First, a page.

Jewel Cave National Monument

Jewel Cave National Monument

Plants

Jewel Cave National Monument encompasses 1275 acres of ponderosa pine forest and hosts a rich diversity of native plants. The Monument also contains many introduced non-native plant species. Controlling the spread of invasive exotic species is a primary objective of resource management at Jewel Cave.

Wildflowers

These are just a few of the native flowers that you might see while visiting Jewel Cave National Monument. To learn more, you can get a wildflower list from a ranger at the visitor center. Remember not to pick the wildflowers you find; leave them for others to enjoy!

Pasqueflower (Anemone patens) blooms in late March to early May and is the state flower of South Dakota. This flower is sometimes seen growing through the springtime snow.

Western salsify (Tragopogon dubius), also known as goatsbeard or yellow salsify, flowers in late May to July. It is zealously eaten by wildlife. When salsify gets ready to seed, it looks like a giant dandelion.

Gunnison's mariposa lily (Calochortus gunnisonii) is one of the many species of lily found at Jewel Cave National Monument. They flower in June to early August. The bulbs of this plant were used as food by the Cheyenne.

The pale-purple coneflower (Echinacea pallida var. angustifolia) was often used as an anesthetic by Native Americans. The roots or immature heads were chewed to suppress thirst as well. The flowers bloom in June through July.

Wild bergamot (Monarda fistulosa) is also known as horsemint or beebalm, and blooms in July through August. The leaves of wild bergamot were used by Native Americans in vapor treatments for colds.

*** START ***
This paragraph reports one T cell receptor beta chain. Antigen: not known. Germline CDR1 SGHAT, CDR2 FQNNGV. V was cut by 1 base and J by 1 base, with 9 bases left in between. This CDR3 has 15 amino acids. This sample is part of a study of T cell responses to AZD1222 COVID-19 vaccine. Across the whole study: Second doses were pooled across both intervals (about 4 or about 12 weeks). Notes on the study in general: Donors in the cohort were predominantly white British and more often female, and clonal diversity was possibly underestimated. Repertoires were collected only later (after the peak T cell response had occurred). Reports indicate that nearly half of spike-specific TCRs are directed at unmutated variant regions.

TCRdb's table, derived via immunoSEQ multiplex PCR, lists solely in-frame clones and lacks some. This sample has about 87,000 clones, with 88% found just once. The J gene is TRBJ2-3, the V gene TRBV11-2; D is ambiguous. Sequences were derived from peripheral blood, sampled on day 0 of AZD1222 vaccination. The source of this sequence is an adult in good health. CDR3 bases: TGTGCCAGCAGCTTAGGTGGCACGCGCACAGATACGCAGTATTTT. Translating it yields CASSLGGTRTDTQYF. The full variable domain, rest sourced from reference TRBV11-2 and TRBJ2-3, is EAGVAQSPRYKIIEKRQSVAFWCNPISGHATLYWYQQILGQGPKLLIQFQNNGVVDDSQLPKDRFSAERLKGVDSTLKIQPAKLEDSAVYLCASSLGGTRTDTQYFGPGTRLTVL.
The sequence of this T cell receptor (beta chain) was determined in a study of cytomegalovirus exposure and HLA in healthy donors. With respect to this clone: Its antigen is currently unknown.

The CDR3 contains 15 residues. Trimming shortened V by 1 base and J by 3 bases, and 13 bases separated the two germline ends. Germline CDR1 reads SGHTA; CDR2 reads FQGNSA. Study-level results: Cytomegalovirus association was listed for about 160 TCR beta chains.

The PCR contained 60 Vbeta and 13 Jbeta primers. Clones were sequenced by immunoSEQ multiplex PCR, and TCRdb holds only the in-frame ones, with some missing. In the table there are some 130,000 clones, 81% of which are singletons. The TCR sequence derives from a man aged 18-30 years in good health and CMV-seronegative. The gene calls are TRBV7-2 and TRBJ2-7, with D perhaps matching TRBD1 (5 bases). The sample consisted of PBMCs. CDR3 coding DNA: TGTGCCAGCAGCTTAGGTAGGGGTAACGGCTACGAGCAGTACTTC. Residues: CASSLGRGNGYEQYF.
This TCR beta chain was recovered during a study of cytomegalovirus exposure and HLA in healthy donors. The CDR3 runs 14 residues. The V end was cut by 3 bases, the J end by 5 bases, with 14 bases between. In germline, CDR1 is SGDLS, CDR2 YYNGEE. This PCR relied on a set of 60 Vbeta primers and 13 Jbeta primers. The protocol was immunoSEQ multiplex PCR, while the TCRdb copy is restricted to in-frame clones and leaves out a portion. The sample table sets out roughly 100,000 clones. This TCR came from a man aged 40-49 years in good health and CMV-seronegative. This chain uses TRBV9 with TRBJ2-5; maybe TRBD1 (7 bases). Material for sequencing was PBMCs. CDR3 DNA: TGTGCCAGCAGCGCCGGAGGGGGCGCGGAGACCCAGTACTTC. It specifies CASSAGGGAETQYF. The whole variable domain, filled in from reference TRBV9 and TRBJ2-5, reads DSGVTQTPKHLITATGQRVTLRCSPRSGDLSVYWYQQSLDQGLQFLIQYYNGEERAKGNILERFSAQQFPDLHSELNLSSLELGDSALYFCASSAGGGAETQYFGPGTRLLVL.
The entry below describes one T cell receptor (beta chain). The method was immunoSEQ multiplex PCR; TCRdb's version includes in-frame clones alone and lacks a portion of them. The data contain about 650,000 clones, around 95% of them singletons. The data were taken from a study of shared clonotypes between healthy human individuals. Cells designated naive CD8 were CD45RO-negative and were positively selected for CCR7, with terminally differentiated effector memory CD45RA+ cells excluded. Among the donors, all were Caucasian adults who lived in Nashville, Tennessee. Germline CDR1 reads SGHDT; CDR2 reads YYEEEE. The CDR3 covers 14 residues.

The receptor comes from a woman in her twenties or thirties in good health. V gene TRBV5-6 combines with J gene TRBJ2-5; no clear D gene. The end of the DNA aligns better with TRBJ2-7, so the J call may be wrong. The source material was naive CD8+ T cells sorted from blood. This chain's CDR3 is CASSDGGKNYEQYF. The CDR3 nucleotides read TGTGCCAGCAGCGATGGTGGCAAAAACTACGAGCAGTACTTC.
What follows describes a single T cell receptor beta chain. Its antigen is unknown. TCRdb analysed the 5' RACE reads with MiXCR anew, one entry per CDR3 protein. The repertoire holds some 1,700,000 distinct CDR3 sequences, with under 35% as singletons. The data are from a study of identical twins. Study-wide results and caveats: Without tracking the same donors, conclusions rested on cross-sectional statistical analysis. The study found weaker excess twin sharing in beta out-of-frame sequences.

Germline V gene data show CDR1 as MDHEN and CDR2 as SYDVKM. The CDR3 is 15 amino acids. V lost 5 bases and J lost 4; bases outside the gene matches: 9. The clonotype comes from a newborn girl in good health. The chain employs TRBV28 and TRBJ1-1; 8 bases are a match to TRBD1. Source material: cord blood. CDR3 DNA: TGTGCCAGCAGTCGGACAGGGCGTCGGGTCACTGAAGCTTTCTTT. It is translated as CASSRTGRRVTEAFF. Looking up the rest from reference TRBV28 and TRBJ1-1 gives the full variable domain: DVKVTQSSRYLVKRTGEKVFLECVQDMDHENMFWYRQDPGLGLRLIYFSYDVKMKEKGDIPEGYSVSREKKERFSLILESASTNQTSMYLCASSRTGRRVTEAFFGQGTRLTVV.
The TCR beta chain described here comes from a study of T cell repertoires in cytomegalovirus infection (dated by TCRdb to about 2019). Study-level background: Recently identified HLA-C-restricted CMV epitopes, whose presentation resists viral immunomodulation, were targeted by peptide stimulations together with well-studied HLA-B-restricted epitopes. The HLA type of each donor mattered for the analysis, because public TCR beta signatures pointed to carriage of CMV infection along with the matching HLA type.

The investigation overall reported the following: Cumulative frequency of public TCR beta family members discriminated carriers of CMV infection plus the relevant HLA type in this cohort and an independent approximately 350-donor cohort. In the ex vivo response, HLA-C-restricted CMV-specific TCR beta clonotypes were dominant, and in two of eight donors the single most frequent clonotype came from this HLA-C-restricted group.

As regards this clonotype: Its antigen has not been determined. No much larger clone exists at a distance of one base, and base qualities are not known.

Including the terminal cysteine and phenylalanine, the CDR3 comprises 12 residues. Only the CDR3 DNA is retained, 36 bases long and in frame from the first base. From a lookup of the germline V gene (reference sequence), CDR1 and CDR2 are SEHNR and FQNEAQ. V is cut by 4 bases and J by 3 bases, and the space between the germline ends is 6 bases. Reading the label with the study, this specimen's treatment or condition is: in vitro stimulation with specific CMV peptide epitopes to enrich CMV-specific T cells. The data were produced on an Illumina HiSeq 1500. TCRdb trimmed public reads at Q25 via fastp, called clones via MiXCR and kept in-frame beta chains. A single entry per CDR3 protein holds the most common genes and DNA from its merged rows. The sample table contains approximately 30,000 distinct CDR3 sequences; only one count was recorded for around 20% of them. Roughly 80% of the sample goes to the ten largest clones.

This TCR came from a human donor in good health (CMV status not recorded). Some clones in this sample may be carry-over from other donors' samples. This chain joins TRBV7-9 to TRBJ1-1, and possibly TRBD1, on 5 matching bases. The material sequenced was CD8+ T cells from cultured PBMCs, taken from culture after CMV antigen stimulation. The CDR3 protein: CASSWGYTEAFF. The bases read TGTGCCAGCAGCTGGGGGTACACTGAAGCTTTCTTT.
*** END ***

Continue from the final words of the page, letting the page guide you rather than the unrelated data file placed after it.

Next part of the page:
Wavyleaf thistle (Cirsium undulatum) is one of the few native thistles at Jewel Cave National Monument. The flowers bloom in June through July, and attract many species of butterflies.

Exotic Plant Management

Invasive exotic plants such as Canada thistle and leafy spurge, if not controlled, can choke out native vegetation. Aggressively invasive non-native plants are known as "noxious weeds."

Jewel Cave National Monument uses an integrated pest management (IPM) approach to control noxious weeds. IPM includes manual / mechanical control (hand-pulling and cutting), chemical control (application of herbicides), and biocontrol (introducing insects which attack the plant).

Jewel Cave relies primarily on manual / mechanical methods to control exotic plants. Hand-pulling removes part of the root system and stresses the plant. Cutting prevents the plant from producing seed.

To prevent contamination of water inside the cave, herbicide chemicals cannot be used in most areas of the park. Biocontrol agents such as Apthona flea beetles are used to control leafy spurge, and have been quite successful where they have been released.